Dominos has apparently entered the car business. Last fall, Dominos announced it had created a delivery car, the Dominos DXP, which was specialty built to do one thing: deliver pizzas. Now, it has started a new advertising campaign featuring the Dominos DXP that looks more like a car commercial than a pizza commercial.
The ads spotlight the features of this new delivery vehicle, including its warming oven and interior built for one. The problem is that creating a car that is specifically designed to deliver pizzas does not create brand preference.
The Dominos DXP is systematic of the larger problem.
I have written about the pizza delivery industry before, specifically how none of major chains have given consumers any meaningful reasons to choose. We have seen $10 pizzas, flavored crusts and expanded menus. None of those values provide any real reason to prefer one to the other beyond a special deal or taste.
And let’s be real. If people were ordering pizza delivery purely for taste, there is a local pizza place in most communities that would put Dominos, Pizza Hut, Papa Johns and Little Caesar’s to shame.
What I don’t understand about the Dominos DXP is why should a consumer care? Does it make the pizza less expensive, taste better or get it to me quicker? The answer is no. I bet the people at Dominos would argue that the warming oven would keep pizza warmer while it’s out on delivery.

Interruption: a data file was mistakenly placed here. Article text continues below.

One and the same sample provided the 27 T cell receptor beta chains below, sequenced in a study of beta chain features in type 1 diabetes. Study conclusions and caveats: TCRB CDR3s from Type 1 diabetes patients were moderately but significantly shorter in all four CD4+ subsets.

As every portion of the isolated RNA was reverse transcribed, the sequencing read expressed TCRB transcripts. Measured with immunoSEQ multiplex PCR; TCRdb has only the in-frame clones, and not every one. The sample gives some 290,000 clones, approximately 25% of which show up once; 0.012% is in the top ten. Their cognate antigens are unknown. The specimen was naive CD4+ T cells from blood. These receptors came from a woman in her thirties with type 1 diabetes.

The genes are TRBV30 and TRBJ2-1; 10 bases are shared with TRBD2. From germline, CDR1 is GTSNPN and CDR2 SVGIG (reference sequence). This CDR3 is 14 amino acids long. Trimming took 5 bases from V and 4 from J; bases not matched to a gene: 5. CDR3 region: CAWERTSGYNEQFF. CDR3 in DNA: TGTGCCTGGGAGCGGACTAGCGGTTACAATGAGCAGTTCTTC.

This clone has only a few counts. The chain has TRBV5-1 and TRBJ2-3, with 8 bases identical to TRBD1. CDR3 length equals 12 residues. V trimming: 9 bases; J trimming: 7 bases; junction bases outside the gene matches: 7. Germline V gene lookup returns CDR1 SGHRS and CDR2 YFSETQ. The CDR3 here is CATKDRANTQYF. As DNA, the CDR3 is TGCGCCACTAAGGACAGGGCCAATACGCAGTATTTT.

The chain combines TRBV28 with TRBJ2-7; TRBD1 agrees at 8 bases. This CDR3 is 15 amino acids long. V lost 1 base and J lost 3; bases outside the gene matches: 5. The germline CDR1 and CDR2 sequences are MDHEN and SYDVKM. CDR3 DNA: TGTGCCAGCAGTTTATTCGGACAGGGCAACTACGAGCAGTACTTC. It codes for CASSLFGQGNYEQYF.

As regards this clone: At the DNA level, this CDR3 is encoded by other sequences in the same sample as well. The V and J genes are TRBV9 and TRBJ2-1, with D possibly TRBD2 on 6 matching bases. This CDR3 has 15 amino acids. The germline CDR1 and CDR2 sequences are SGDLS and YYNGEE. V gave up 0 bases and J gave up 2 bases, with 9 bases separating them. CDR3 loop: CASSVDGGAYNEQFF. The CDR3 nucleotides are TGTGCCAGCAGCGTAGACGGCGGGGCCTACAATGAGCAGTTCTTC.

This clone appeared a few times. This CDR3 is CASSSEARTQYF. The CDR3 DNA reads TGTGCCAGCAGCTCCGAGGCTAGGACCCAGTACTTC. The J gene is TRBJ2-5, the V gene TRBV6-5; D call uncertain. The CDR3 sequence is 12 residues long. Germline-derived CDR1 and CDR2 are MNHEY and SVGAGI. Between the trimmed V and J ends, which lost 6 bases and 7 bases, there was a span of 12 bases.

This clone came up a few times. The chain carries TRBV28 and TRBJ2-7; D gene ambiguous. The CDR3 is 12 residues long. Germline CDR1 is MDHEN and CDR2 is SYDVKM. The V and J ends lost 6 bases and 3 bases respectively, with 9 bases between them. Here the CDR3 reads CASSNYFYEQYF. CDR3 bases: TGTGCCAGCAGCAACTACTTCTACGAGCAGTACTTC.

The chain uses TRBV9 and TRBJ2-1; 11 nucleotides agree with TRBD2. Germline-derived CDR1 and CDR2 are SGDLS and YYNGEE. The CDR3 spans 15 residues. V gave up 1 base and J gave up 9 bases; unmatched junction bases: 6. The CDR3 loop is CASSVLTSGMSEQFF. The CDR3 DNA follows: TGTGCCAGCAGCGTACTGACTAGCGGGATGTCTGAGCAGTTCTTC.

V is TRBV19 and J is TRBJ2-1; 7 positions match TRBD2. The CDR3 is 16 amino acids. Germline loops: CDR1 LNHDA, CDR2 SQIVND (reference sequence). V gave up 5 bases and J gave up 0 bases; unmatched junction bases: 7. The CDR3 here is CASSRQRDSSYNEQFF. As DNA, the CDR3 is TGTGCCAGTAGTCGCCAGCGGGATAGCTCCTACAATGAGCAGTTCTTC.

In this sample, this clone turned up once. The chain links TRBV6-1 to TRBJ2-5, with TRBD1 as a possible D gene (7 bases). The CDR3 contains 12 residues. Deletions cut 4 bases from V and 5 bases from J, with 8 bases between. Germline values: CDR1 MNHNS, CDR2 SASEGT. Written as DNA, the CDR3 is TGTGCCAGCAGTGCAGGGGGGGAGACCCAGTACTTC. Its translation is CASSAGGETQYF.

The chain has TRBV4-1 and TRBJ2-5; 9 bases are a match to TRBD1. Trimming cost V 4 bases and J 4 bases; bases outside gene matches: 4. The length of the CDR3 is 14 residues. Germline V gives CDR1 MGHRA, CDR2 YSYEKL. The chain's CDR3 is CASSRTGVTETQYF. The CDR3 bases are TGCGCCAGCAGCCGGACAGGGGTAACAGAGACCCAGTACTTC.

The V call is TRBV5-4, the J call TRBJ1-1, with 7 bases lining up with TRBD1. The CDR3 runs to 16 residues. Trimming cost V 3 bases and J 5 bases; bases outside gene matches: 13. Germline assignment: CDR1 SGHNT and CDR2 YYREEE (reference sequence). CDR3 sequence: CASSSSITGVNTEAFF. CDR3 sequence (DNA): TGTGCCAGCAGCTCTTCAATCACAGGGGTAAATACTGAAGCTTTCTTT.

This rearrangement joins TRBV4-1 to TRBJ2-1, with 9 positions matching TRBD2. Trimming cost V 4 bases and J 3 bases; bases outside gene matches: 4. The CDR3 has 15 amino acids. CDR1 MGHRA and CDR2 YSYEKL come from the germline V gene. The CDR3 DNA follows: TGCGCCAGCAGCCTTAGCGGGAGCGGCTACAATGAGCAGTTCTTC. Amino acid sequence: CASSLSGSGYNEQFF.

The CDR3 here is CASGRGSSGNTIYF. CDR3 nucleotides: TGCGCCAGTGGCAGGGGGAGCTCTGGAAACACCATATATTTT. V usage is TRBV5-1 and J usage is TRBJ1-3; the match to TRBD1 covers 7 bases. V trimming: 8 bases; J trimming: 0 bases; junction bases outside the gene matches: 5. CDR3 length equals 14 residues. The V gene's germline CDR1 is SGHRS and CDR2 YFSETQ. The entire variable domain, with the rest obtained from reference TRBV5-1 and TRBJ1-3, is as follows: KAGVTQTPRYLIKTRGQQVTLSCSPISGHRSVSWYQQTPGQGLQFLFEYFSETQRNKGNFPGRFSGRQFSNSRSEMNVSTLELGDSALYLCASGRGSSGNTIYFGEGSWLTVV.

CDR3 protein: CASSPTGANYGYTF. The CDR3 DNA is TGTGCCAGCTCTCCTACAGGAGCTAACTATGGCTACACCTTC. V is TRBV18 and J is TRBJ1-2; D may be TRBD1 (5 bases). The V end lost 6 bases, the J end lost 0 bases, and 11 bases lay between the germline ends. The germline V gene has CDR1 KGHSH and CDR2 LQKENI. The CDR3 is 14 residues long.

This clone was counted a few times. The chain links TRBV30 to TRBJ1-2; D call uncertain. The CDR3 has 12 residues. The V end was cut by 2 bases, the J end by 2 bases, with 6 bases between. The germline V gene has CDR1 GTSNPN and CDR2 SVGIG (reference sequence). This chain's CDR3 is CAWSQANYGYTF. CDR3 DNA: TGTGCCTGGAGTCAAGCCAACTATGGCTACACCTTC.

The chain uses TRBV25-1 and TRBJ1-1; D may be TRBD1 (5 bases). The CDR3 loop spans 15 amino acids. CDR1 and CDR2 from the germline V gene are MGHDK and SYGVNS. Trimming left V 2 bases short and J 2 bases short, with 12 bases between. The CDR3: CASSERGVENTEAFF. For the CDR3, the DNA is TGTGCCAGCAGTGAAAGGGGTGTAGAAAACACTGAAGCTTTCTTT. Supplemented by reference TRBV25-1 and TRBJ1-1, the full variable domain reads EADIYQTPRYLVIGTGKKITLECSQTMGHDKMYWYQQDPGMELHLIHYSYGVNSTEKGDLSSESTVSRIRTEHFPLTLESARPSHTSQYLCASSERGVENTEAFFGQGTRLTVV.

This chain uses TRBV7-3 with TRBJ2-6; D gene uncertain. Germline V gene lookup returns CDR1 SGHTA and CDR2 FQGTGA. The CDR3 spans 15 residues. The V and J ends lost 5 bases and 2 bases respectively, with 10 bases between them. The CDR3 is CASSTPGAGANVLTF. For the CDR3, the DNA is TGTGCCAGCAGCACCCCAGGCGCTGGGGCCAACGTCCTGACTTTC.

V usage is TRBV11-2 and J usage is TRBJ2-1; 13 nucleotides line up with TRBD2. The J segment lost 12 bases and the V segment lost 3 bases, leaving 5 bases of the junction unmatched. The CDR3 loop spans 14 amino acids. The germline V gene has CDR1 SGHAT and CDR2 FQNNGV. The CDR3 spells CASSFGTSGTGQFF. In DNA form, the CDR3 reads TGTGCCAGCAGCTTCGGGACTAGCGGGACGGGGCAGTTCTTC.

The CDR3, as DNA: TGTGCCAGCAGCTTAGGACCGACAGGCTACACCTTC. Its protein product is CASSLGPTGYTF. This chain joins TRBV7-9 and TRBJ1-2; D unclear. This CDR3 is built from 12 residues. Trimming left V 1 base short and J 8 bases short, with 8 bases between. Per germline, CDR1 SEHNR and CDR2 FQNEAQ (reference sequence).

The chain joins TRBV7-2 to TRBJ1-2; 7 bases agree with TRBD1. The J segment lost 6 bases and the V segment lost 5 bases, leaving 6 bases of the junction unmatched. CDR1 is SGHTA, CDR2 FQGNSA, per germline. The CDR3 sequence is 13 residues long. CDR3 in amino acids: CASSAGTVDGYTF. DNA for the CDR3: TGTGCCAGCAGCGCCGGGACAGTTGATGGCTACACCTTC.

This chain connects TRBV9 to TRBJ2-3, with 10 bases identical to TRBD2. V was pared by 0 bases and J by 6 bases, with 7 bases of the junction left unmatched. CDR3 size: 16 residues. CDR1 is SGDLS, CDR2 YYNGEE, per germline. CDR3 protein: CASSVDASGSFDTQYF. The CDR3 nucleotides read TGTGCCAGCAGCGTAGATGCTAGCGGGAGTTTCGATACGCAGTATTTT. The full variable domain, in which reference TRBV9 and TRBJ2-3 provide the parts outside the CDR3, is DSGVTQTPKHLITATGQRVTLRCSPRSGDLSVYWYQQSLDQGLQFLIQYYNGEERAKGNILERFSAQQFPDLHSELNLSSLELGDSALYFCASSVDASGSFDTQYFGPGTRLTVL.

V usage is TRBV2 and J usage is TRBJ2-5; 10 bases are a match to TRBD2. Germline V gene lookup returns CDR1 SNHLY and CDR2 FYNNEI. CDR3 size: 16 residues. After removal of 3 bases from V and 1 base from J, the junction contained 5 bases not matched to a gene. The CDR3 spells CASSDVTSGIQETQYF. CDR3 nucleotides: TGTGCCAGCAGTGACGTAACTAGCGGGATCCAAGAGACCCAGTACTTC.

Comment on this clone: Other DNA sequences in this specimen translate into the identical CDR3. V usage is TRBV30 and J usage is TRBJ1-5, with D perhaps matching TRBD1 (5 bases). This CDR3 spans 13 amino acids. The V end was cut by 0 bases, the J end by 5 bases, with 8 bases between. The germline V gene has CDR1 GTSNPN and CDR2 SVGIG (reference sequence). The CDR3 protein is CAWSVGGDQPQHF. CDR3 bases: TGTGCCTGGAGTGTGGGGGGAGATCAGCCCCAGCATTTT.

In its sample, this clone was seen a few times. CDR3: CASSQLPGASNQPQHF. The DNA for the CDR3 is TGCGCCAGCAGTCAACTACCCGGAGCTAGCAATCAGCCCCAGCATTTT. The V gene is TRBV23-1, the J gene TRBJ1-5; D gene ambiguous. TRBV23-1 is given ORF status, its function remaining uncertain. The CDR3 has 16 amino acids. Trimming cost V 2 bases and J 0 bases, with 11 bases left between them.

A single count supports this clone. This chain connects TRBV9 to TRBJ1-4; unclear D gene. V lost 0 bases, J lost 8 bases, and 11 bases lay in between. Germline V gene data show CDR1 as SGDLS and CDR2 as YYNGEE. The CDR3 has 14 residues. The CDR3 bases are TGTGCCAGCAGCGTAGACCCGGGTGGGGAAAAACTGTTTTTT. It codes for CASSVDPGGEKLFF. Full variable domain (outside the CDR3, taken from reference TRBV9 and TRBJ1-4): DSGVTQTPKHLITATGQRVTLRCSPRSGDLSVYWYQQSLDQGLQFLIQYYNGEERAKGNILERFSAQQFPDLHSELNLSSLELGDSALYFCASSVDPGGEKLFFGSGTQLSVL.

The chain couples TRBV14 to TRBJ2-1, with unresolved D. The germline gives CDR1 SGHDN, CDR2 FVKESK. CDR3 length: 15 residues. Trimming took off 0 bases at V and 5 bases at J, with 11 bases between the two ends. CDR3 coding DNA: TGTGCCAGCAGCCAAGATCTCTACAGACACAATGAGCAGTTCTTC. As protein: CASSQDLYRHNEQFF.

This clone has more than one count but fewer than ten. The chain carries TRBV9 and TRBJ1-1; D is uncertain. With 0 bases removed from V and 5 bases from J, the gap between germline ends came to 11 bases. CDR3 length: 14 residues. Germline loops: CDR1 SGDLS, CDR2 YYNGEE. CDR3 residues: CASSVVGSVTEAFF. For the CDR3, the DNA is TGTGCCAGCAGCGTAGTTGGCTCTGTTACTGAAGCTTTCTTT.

But that’s a table stake. How many times have you ever ordered a pizza that arrived cold?
This is more of a gimmick than it is about building preference. Joe Jordan, Dominos CMO, said that the car represented “a tangible indication of our dedication to delivery.” So, in other words, the car means you deliver pizzas.
Pizza Hut has no car and it delivers. To be a pizza delivery company, you have to be dedicated to delivery. It is the definition of what you do. Now, if the car got my pizza to my house five minutes after I ordered it, that may be something else. But there simply is nothing that the Dominos DXP provides that makes choosing that pizza brand a better choice. Table stakes do not make brands.
Let’s face it. This is just an ad campaign. How sad has the pizza delivery business become when, rather than giving customers a reason to choose, one of the players gives them a car ad. I agree that, in order to build real preference in this category, it will take some out of the box thinking. But this is just a case of confusing activity with accomplishment. Sure, Dominos built the first pizza delivery car but it forgot about building its brand along the way.